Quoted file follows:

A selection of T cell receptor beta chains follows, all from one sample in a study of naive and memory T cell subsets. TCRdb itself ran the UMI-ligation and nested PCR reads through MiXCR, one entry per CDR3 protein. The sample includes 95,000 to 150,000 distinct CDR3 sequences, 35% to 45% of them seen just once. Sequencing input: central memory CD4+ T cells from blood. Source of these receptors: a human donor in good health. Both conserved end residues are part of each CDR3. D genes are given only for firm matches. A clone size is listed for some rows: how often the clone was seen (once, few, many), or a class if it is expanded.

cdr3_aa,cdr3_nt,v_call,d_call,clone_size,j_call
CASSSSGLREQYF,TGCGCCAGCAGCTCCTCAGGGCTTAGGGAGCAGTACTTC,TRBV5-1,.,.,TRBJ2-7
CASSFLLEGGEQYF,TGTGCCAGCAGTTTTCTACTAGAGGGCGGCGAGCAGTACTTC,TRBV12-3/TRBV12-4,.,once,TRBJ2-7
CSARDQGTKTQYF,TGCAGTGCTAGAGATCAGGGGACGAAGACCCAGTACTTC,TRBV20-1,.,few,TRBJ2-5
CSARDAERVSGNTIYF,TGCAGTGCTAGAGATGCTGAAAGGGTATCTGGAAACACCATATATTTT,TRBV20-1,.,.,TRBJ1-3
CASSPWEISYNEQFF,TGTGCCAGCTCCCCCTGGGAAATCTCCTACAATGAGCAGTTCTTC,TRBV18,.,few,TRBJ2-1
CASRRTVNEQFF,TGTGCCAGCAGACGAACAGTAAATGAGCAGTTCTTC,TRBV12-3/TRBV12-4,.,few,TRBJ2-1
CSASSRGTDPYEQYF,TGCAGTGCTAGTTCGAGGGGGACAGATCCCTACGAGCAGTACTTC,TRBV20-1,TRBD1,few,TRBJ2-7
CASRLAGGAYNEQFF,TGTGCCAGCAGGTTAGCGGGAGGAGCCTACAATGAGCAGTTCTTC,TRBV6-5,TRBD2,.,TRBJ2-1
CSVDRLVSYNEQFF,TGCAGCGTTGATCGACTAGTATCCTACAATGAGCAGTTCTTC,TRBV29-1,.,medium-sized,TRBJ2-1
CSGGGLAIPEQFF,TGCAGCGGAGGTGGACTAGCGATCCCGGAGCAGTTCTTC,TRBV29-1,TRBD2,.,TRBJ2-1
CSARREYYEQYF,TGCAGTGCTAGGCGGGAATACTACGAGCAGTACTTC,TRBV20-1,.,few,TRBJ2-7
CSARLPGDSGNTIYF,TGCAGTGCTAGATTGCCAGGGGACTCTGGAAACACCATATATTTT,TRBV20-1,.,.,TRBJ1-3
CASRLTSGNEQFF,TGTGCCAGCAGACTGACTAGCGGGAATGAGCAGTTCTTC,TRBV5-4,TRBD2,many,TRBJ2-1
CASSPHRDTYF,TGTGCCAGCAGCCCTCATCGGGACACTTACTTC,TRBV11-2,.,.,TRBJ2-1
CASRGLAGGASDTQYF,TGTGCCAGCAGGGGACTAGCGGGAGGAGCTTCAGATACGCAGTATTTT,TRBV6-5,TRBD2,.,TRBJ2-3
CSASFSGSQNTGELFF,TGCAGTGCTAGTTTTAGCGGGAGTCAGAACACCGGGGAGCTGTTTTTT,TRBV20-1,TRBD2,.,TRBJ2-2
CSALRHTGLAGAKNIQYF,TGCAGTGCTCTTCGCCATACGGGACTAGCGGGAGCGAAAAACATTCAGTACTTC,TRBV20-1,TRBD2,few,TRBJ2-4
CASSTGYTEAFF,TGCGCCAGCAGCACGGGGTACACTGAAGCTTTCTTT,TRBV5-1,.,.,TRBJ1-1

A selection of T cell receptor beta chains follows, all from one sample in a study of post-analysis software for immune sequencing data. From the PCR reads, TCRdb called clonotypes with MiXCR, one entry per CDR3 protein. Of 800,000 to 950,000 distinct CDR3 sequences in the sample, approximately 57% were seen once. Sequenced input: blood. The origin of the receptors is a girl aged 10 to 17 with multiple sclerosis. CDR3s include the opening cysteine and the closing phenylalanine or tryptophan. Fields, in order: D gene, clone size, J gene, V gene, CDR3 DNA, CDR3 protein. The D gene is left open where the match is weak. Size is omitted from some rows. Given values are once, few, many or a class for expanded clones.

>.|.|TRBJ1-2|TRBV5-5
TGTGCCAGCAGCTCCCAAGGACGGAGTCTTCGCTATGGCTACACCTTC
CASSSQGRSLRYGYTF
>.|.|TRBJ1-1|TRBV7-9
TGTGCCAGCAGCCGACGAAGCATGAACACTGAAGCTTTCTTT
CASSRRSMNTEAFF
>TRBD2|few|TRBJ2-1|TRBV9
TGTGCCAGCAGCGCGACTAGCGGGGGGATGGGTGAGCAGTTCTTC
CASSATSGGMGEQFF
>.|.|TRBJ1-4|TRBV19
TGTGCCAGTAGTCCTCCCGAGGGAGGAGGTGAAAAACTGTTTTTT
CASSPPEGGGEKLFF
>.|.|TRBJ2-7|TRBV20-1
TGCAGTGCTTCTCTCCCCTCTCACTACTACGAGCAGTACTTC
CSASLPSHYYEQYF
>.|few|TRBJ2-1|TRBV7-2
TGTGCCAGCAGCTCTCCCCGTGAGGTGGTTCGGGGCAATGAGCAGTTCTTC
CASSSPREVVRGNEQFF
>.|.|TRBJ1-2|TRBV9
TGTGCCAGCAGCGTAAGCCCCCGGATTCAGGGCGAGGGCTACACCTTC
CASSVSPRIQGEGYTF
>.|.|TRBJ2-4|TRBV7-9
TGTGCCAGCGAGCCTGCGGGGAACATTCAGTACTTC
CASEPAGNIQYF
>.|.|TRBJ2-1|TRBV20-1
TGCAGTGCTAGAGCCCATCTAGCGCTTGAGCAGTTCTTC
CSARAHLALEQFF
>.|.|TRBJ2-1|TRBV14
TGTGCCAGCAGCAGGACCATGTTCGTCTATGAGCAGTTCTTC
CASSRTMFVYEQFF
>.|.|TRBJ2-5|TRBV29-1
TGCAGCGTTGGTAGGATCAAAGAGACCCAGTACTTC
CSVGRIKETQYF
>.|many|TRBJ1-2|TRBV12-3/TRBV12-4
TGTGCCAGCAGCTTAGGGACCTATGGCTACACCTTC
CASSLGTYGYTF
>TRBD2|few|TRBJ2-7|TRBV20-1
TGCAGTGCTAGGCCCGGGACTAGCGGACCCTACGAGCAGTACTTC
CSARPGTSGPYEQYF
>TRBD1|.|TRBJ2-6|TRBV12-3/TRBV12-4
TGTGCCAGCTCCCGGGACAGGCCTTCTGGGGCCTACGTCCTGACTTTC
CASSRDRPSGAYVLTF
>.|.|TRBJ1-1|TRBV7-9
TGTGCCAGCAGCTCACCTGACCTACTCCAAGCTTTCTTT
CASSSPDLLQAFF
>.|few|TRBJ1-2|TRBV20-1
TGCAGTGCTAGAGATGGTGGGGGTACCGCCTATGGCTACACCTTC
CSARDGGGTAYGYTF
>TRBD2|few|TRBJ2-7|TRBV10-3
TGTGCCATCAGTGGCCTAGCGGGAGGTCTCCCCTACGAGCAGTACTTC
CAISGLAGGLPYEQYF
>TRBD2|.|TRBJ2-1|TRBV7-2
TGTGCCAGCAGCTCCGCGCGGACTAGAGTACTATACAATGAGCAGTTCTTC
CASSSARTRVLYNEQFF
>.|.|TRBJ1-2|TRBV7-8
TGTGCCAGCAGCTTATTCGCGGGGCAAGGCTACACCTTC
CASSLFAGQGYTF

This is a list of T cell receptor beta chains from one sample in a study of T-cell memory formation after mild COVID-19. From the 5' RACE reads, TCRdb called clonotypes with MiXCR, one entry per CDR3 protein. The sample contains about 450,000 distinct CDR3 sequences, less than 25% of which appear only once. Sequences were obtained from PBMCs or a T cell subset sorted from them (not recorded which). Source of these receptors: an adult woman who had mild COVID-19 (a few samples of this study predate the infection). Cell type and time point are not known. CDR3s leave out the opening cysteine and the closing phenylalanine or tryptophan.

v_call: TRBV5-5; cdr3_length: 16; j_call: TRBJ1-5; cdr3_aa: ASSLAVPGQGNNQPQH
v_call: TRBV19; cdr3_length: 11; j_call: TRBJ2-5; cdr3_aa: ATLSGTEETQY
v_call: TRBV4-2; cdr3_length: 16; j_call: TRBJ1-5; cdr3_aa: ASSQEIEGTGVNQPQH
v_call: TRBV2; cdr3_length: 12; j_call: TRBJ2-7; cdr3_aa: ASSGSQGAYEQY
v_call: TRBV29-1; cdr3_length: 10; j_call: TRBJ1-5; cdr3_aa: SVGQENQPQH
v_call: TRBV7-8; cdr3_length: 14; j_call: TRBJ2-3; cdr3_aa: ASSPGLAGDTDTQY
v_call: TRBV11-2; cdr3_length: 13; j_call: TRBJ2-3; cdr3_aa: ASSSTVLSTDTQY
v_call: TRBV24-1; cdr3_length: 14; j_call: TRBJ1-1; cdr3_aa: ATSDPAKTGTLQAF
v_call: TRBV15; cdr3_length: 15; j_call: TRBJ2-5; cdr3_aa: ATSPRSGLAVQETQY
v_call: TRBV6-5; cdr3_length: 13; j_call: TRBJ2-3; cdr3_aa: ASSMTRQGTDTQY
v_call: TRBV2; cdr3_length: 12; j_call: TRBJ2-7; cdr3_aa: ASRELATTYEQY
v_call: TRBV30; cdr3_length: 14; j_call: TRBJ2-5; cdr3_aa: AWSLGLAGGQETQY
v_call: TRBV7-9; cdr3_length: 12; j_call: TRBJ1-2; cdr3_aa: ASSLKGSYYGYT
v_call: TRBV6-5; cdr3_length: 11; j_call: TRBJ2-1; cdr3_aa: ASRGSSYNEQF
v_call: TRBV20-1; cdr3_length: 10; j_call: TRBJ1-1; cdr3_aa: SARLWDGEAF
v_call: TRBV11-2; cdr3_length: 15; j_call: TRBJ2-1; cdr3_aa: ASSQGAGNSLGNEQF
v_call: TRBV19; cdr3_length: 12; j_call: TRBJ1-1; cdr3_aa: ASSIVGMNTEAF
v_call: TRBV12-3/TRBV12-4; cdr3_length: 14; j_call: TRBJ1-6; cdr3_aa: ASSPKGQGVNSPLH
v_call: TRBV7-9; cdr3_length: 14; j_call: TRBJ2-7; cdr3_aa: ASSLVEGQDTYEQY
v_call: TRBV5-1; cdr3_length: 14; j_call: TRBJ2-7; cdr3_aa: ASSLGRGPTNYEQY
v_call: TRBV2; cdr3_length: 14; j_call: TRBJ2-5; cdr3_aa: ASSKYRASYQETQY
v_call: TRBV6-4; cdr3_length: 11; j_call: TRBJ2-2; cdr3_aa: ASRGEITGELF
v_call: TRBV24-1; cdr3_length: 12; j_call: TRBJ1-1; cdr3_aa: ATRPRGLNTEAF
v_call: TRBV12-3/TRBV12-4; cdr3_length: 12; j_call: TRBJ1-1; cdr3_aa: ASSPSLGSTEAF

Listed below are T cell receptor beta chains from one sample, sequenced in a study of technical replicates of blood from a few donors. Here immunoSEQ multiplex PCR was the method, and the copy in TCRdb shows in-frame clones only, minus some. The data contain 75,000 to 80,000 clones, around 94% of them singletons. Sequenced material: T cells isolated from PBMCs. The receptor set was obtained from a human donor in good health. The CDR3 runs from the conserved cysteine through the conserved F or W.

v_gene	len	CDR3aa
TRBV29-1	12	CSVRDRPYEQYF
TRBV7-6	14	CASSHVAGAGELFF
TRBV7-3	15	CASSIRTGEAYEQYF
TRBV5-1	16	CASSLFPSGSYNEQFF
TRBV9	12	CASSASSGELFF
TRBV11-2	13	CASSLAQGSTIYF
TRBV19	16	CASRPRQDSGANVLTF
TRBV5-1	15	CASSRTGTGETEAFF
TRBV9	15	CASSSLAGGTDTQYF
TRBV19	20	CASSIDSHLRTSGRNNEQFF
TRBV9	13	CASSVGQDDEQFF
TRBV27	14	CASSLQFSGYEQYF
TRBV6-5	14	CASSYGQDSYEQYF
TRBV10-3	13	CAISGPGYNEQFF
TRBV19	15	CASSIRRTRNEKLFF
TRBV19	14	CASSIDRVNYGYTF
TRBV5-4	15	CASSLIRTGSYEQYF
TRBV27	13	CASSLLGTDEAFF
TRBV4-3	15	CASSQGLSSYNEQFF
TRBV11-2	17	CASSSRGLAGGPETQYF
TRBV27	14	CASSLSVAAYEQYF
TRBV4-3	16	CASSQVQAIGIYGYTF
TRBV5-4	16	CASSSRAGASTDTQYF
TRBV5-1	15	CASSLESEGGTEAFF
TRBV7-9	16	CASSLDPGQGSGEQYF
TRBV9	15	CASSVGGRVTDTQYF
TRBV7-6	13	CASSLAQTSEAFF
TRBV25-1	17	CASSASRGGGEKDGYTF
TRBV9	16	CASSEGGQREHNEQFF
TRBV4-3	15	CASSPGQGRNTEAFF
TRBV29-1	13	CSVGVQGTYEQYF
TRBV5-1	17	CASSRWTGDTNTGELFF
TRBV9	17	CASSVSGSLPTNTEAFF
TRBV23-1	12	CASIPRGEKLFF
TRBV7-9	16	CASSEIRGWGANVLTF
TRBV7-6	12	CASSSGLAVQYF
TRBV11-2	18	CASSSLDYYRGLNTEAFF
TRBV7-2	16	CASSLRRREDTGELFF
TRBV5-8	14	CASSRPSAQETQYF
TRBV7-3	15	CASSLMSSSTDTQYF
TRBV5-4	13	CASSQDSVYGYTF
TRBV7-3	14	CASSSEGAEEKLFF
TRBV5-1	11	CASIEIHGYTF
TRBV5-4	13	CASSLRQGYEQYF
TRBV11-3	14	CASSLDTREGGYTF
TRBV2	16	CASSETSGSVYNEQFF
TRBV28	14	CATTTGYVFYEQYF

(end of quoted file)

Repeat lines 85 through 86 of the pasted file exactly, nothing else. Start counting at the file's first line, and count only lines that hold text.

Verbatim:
v_call: TRBV7-8; cdr3_length: 14; j_call: TRBJ2-3; cdr3_aa: ASSPGLAGDTDTQY
v_call: TRBV11-2; cdr3_length: 13; j_call: TRBJ2-3; cdr3_aa: ASSSTVLSTDTQY